Taryn Malcolm is currently a doctoral student and member of Loraine Obler’s Neurolinguistics lab in the Speech-Language-Hearing Sciences Department at the Graduate Center. Her current research investigates how verb markers are affected from cross-linguistic influence in healthy adult speakers of Jamaican Creole and Standard English. This research will serve as the basis for further research in bilingual Jamaican Creole-Standard English speakers who have a language impairment following a stroke. She holds an M.A. in Speech-Language Pathology from St. John’s University and is a practicing speech-language pathologist.


Kahdeidra Martin
Kahdeidra Monét Martin
is Ph.D. student in Urban Education at the Graduate Center, The City University of New York. She holds a B.A. degree in African and African American Studies from Stanford University, with a minor in Linguistics, and she has studied education leadership and reform at Teachers College, Columbia University. As a NYC Teaching Fellow, she earned an M.S.Ed. in Teaching Urban Adolescents with Disabilities from Long Island University. Her research interests include critical sociolinguistics, contrastive analysis strategies, culturally relevant literacy curricula, the intersections of religious and linguistic ideology in education, and the language practices of multilingual and multidialectal African-descended youth. Kahdeidra is the publisher and editor at Dimonet Connect Publishing, where she has authored two bilingual children’s books, I Love Myself, Do You? and Saturday is My Favorite Day, and one collection of poetry, Saltwater Rivers. In July 2017, she will begin a two year term as a member of the Citywide Council on English Language Learners at the NYC Department of Education.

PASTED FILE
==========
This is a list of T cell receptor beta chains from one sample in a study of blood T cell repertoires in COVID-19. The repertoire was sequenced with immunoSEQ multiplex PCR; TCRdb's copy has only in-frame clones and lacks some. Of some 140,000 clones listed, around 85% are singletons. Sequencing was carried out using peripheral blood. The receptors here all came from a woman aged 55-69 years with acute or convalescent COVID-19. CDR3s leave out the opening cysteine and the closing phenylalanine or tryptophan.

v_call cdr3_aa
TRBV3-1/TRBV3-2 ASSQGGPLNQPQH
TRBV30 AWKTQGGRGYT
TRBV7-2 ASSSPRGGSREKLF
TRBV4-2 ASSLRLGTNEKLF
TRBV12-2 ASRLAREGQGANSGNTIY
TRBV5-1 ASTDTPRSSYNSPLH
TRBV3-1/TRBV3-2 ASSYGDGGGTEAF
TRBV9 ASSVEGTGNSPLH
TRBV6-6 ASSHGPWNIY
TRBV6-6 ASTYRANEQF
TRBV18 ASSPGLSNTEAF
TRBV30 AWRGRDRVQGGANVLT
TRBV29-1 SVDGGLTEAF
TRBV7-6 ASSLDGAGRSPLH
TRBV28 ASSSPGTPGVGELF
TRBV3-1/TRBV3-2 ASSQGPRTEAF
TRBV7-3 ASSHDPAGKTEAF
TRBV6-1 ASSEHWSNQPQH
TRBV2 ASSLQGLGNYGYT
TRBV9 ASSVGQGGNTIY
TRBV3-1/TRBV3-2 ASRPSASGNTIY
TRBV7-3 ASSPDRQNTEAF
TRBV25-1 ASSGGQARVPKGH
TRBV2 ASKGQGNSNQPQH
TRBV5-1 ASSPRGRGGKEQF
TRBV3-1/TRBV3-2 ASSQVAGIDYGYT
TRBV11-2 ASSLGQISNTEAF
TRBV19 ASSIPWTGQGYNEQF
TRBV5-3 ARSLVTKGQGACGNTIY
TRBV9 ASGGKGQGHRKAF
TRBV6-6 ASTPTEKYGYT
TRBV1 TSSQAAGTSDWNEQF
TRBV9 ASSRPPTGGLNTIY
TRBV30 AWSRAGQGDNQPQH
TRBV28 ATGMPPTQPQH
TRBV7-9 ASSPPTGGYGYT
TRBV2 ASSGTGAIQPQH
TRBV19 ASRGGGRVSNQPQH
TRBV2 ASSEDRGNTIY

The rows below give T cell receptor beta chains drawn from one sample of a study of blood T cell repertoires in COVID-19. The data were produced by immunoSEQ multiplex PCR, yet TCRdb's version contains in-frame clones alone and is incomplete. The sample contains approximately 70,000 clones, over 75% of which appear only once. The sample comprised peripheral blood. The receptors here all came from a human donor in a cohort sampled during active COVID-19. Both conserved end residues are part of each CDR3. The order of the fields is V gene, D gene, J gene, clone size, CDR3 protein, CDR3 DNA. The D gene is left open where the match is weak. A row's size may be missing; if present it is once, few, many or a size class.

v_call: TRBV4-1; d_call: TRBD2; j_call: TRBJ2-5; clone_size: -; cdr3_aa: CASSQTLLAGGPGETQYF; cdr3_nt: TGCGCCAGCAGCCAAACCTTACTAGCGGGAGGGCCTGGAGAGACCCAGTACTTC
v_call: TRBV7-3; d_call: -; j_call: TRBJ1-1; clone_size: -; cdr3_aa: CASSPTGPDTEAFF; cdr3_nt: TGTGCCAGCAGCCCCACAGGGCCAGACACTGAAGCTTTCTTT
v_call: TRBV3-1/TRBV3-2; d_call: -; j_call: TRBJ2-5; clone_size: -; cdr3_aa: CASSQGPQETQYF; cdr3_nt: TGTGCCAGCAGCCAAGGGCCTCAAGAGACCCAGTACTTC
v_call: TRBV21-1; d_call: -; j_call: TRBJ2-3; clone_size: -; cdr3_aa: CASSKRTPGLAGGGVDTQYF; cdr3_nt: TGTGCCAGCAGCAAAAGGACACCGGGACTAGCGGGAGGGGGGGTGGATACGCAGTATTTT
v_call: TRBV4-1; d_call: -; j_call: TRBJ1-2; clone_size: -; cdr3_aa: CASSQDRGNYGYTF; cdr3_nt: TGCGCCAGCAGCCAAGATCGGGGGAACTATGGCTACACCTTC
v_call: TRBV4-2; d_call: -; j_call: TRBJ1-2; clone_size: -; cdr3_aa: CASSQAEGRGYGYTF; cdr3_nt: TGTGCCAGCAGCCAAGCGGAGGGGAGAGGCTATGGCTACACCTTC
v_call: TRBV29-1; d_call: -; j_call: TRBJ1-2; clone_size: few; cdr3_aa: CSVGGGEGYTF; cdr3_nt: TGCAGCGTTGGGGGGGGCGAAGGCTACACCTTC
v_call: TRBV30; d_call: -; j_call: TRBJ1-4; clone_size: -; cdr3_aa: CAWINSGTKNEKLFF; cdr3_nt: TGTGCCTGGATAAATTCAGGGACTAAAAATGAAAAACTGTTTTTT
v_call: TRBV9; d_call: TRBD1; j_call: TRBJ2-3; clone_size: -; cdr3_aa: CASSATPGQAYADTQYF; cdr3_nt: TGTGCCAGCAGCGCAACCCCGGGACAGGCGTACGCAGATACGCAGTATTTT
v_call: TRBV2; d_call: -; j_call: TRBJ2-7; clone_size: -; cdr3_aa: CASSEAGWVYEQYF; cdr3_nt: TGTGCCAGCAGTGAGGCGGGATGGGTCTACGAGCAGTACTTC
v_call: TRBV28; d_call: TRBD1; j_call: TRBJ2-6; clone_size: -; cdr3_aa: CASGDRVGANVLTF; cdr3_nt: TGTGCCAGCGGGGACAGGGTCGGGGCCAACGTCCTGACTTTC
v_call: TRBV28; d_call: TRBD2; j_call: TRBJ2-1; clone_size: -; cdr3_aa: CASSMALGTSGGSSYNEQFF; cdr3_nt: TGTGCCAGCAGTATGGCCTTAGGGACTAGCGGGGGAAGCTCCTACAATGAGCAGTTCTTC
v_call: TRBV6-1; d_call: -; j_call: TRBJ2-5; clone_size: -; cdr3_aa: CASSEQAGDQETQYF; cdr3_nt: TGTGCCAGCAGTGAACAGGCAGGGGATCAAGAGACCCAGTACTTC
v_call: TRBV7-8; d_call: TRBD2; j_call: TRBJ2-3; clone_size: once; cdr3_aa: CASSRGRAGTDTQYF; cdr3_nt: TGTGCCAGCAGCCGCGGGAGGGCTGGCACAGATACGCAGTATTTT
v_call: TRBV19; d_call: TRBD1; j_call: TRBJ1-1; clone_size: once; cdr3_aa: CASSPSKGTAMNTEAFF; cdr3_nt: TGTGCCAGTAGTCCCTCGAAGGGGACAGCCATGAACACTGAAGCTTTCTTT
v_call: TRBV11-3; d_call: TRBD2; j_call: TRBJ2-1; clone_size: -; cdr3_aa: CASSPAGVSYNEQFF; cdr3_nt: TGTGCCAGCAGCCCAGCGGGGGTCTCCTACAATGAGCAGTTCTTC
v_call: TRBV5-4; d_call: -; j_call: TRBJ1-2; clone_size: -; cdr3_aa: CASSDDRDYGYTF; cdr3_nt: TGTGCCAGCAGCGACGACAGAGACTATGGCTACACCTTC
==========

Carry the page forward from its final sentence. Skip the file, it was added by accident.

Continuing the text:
Matthew Stuck
Matt Stuck